The Times The Daily Telegraph

Hospitality sector calls for further support

Hospitality firms have warned that one in five businesses in the sector could run out of cash in the next week unless more emergency support is confirmed. In a letter to the Government, signed by companies including Carlsberg, Intercontinental Hotels, pub chain Wetherspoons and Legoland owner Merlin Entertainment, they warned they faced a “truly perilous” situation with months of continued restrictions ahead. The letter said: “There is a significant gap between the current support provided by the government and the fixed outgoings associated with a closed hospitality business.”

City AM

Sunak to pledge £5bn in grants for the high street

In his Budget on Wednesday, the Chancellor will announce a £5bn fund to help high street pubs, restaurants and non-essential shops that have remained closed as a result of the Covid lockdown. Nearly 700,000 companies will be eligible for new direct cash grants of up to £18,000. Rishi Sunak said on Saturday night: “Our local businesses have been hit hard by the pandemic, which is why we went big and went early with a multi-billion pound package of support. There’s now light at the end of the tunnel, and this £5bn of extra cash grants will ensure our high streets can open their doors with optimism.” Craig Beaumont, chief of external affairs at the Federation of Small Businesses, heralded the “significant cash injection”, which he said would “help thousands of businesses survive through these final restrictions, and then help drive the vaccine-enabled recovery”.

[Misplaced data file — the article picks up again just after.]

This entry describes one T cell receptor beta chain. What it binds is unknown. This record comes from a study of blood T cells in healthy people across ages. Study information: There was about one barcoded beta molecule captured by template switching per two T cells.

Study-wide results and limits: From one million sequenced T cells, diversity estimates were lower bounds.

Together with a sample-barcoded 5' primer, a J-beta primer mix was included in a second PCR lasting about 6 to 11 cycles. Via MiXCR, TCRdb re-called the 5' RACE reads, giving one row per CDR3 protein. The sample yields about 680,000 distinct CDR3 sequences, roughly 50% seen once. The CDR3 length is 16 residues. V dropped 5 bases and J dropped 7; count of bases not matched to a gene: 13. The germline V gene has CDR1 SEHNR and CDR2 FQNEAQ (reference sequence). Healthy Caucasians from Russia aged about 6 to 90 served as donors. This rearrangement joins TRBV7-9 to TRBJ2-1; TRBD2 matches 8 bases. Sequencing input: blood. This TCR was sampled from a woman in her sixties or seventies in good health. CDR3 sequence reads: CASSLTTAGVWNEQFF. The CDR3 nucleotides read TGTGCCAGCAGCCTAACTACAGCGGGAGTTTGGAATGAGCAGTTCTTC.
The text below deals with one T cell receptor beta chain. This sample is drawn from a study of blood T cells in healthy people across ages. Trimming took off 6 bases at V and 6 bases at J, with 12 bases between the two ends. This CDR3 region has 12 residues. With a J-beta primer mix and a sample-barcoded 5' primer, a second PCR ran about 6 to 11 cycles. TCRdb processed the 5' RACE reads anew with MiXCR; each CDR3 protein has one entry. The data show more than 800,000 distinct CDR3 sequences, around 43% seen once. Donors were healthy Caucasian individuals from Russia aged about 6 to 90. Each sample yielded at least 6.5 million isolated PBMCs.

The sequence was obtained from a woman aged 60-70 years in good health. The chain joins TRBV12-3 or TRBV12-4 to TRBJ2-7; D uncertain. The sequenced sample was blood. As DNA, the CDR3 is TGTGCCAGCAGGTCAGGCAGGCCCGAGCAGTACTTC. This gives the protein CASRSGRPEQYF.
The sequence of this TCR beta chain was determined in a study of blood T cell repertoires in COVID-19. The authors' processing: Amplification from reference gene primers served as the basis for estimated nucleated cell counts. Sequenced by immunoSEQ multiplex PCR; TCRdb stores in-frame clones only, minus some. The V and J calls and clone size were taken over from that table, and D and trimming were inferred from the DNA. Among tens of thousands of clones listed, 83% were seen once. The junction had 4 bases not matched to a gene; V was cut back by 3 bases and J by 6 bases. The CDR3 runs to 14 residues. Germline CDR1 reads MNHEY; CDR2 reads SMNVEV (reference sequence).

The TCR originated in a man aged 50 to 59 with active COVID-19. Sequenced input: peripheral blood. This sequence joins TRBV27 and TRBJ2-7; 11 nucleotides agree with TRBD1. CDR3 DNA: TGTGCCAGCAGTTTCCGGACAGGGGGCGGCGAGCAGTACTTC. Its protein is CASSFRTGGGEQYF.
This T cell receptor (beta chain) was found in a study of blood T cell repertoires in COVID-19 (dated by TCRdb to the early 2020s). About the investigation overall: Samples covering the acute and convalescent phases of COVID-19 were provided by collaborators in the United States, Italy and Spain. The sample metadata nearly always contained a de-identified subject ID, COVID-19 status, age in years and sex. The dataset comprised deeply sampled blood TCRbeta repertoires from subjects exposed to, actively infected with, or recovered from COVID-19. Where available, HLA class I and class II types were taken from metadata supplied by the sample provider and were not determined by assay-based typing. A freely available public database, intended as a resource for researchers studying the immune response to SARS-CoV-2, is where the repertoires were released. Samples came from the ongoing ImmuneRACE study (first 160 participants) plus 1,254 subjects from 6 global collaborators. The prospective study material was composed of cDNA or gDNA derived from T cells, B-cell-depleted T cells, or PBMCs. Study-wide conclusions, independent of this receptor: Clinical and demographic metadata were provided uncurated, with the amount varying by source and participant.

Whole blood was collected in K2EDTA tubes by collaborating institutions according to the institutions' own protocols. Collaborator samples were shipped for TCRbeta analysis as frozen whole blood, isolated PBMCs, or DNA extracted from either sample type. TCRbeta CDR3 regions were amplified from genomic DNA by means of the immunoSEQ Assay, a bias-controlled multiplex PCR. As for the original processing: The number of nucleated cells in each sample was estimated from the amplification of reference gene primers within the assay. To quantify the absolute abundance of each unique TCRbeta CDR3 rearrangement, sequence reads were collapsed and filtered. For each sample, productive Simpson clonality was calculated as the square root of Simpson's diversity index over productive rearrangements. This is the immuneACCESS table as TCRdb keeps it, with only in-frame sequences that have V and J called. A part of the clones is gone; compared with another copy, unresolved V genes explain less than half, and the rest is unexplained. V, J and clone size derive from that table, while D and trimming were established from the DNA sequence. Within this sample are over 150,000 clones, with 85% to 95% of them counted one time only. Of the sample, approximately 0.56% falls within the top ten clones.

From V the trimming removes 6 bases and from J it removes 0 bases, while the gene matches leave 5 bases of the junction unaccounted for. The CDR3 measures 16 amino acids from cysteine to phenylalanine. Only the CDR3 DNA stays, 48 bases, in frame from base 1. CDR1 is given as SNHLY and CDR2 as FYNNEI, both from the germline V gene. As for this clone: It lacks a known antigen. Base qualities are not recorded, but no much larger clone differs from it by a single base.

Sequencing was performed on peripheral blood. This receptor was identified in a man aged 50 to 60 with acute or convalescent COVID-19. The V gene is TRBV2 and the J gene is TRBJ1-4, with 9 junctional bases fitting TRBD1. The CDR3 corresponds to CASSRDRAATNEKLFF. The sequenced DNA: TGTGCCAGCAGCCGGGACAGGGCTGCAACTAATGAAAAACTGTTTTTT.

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US removes stumbling block to global deal on digital tax

Janet Yellen, the US Treasury secretary, has told G20 finance ministers the US will remove the “safe harbour” requirement from proposals for global digital taxation reforms, potentially unlocking long-stalled multilateral negotiations at the OECD. The measure, which Donald Trump’s administration insisted on in 2019, would permit US tech companies to opt out of having to pay such taxes abroad. The German finance minister Olaf Scholz said Ms Yellen’s statement was a major breakthrough.

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Former Spanish king pays £3.8m in taxes

The former King of Spain, Juan Carlos, has made a payment of close to €4.4m (£3.8m) in unpaid taxes to Spain’s authorities in a move designed to avoid an embarrassing lawsuit. It is the second settlement Juan Carlos has paid in less than three months. Under Spanish law, someone cannot be prosecuted for tax offences if they settle an outstanding debt before formal charges are brought.

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Paul Southward